Would the word “roughly” really add anything to this sentence? If the exact figure is more or less than fifty feet, and that exact figure is important to the story, go ahead and state the exact figure. If not, just round up or down to a precise number.

Occasionally, your story will demand vague phrasing for plot reasons. But, in the instances in which ambiguities aren’t necessary, save your readers from the boredom and possible confusion of the following words:

  • Seem
  • Approximately
  • About
  • Appear
  • Look as if
  • Roughly
  • More or less
  • Give or take
  • Almost
  • Nearly

If you are bold, precise, and definite in your choice of words, your readers will feel the power of your prose.

Tell me your opinion: What words and phrases do you feel are unnecessarily vague?

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About K.M. Weiland | @KMWeiland

K.M. Weiland lives in make-believe worlds, talks to imaginary friends, and survives primarily on chocolate truffles and espresso. She is the IPPY and NIEA Award-winning and internationally published author of the Amazon bestsellers Outlining Your Novel and Structuring Your Novel. She writes historical and speculative fiction from her home in western Nebraska and mentors authors on her award-winning website.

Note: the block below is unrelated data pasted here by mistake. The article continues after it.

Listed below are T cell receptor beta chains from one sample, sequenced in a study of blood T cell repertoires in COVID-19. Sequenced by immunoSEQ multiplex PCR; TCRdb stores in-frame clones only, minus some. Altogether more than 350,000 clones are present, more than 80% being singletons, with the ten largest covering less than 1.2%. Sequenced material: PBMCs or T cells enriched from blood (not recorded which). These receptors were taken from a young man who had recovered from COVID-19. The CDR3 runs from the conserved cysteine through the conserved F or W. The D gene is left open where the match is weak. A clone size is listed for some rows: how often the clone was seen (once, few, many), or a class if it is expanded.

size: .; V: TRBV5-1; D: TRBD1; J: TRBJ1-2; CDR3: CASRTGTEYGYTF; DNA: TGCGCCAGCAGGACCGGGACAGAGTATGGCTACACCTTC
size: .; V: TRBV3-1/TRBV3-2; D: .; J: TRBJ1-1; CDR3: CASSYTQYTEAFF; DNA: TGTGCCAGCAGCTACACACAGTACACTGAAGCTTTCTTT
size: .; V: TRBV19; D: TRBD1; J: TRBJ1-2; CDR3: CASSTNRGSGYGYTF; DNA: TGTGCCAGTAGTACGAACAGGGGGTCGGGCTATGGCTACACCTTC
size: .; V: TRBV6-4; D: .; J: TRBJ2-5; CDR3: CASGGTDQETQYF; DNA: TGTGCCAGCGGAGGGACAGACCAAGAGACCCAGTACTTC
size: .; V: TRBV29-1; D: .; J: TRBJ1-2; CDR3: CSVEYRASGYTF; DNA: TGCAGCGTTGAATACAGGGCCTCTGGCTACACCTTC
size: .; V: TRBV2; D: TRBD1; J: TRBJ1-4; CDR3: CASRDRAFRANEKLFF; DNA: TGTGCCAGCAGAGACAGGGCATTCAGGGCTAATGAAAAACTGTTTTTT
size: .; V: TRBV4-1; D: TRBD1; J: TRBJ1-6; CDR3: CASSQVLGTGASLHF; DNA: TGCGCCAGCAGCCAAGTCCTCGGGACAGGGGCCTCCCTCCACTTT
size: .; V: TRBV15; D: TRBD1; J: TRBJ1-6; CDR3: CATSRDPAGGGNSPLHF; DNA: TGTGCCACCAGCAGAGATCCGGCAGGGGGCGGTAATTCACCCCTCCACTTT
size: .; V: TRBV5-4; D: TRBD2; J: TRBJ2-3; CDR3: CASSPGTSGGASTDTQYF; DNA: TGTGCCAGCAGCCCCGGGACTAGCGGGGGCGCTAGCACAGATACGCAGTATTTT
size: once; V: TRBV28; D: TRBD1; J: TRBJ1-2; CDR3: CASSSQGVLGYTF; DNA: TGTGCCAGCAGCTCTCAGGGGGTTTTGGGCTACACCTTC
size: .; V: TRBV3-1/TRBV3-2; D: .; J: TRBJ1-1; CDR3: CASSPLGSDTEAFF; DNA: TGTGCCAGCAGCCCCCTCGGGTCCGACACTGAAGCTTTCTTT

1. @Katie: You know, I haven’t done a search like that in a while myself. I should probably run one too!

    @Karen: Editing and groaning – two actions that are often very productive when done together!

  2. I’ve had to remove plenty of these words from my manuscript, and I’ll bet I can delete more. Thanks.

  3. Thanks for the great reminders. And now, for fear of becoming vague or weak, I’ll just begin editing.

  4. Thanks for the great reminders. And now, for fear of becoming vague or weak, I’ll just begin editing.

  5. Get that red pen out and start wielding! 😀

  6. @Julie: Have fun! The last thing a writer can afford is to appear weak or vague – unless, of course, he’s dealing with an intentionally weak or vague character.

  7. I’m always looking for ways to tighten my story. Thanks for the word list.

  8. Tight stories are usually excellent stories. Here’s to all of us achieving that goal!